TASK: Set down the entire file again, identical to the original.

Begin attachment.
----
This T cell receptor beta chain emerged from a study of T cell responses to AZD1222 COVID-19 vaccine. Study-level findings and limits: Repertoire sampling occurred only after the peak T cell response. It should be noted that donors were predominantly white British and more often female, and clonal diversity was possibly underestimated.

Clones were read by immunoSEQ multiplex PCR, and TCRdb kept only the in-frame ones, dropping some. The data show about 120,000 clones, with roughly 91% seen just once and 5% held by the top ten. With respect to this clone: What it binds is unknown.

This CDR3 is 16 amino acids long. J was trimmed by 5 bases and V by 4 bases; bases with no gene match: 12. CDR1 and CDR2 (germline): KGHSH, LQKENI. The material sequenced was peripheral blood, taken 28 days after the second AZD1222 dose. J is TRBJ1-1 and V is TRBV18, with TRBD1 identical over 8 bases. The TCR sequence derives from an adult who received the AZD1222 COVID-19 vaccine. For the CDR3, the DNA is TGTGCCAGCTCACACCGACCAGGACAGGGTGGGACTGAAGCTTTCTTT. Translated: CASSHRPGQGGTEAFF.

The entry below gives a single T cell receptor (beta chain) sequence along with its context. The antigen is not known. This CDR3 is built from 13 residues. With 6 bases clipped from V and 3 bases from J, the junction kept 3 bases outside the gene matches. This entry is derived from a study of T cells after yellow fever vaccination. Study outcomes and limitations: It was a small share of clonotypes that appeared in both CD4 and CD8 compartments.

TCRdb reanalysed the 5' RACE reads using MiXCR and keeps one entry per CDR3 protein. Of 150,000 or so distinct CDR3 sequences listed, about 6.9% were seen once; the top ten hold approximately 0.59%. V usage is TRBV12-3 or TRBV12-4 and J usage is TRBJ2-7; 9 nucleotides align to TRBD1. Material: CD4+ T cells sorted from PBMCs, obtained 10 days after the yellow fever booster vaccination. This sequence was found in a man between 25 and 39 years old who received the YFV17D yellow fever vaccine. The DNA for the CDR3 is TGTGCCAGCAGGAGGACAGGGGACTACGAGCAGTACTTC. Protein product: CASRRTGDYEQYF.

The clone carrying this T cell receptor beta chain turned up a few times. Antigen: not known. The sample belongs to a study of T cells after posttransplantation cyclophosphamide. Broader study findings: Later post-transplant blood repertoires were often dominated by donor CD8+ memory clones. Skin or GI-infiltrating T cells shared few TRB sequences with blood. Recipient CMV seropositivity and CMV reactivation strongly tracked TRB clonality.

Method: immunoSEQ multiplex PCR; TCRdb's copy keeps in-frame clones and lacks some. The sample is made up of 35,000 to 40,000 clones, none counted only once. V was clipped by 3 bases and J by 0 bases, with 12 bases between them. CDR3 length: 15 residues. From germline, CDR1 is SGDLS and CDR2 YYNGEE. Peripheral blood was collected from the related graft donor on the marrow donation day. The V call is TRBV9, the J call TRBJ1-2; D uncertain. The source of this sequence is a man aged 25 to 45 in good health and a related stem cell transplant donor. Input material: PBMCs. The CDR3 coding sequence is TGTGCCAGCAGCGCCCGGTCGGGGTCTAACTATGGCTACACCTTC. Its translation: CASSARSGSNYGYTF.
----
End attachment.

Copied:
This T cell receptor beta chain emerged from a study of T cell responses to AZD1222 COVID-19 vaccine. Study-level findings and limits: Repertoire sampling occurred only after the peak T cell response. It should be noted that donors were predominantly white British and more often female, and clonal diversity was possibly underestimated.

Clones were read by immunoSEQ multiplex PCR, and TCRdb kept only the in-frame ones, dropping some. The data show about 120,000 clones, with roughly 91% seen just once and 5% held by the top ten. With respect to this clone: What it binds is unknown.

This CDR3 is 16 amino acids long. J was trimmed by 5 bases and V by 4 bases; bases with no gene match: 12. CDR1 and CDR2 (germline): KGHSH, LQKENI. The material sequenced was peripheral blood, taken 28 days after the second AZD1222 dose. J is TRBJ1-1 and V is TRBV18, with TRBD1 identical over 8 bases. The TCR sequence derives from an adult who received the AZD1222 COVID-19 vaccine. For the CDR3, the DNA is TGTGCCAGCTCACACCGACCAGGACAGGGTGGGACTGAAGCTTTCTTT. Translated: CASSHRPGQGGTEAFF.

The entry below gives a single T cell receptor (beta chain) sequence along with its context. The antigen is not known. This CDR3 is built from 13 residues. With 6 bases clipped from V and 3 bases from J, the junction kept 3 bases outside the gene matches. This entry is derived from a study of T cells after yellow fever vaccination. Study outcomes and limitations: It was a small share of clonotypes that appeared in both CD4 and CD8 compartments.

TCRdb reanalysed the 5' RACE reads using MiXCR and keeps one entry per CDR3 protein. Of 150,000 or so distinct CDR3 sequences listed, about 6.9% were seen once; the top ten hold approximately 0.59%. V usage is TRBV12-3 or TRBV12-4 and J usage is TRBJ2-7; 9 nucleotides align to TRBD1. Material: CD4+ T cells sorted from PBMCs, obtained 10 days after the yellow fever booster vaccination. This sequence was found in a man between 25 and 39 years old who received the YFV17D yellow fever vaccine. The DNA for the CDR3 is TGTGCCAGCAGGAGGACAGGGGACTACGAGCAGTACTTC. Protein product: CASRRTGDYEQYF.

The clone carrying this T cell receptor beta chain turned up a few times. Antigen: not known. The sample belongs to a study of T cells after posttransplantation cyclophosphamide. Broader study findings: Later post-transplant blood repertoires were often dominated by donor CD8+ memory clones. Skin or GI-infiltrating T cells shared few TRB sequences with blood. Recipient CMV seropositivity and CMV reactivation strongly tracked TRB clonality.

Method: immunoSEQ multiplex PCR; TCRdb's copy keeps in-frame clones and lacks some. The sample is made up of 35,000 to 40,000 clones, none counted only once. V was clipped by 3 bases and J by 0 bases, with 12 bases between them. CDR3 length: 15 residues. From germline, CDR1 is SGDLS and CDR2 YYNGEE. Peripheral blood was collected from the related graft donor on the marrow donation day. The V call is TRBV9, the J call TRBJ1-2; D uncertain. The source of this sequence is a man aged 25 to 45 in good health and a related stem cell transplant donor. Input material: PBMCs. The CDR3 coding sequence is TGTGCCAGCAGCGCCCGGTCGGGGTCTAACTATGGCTACACCTTC. Its translation: CASSARSGSNYGYTF.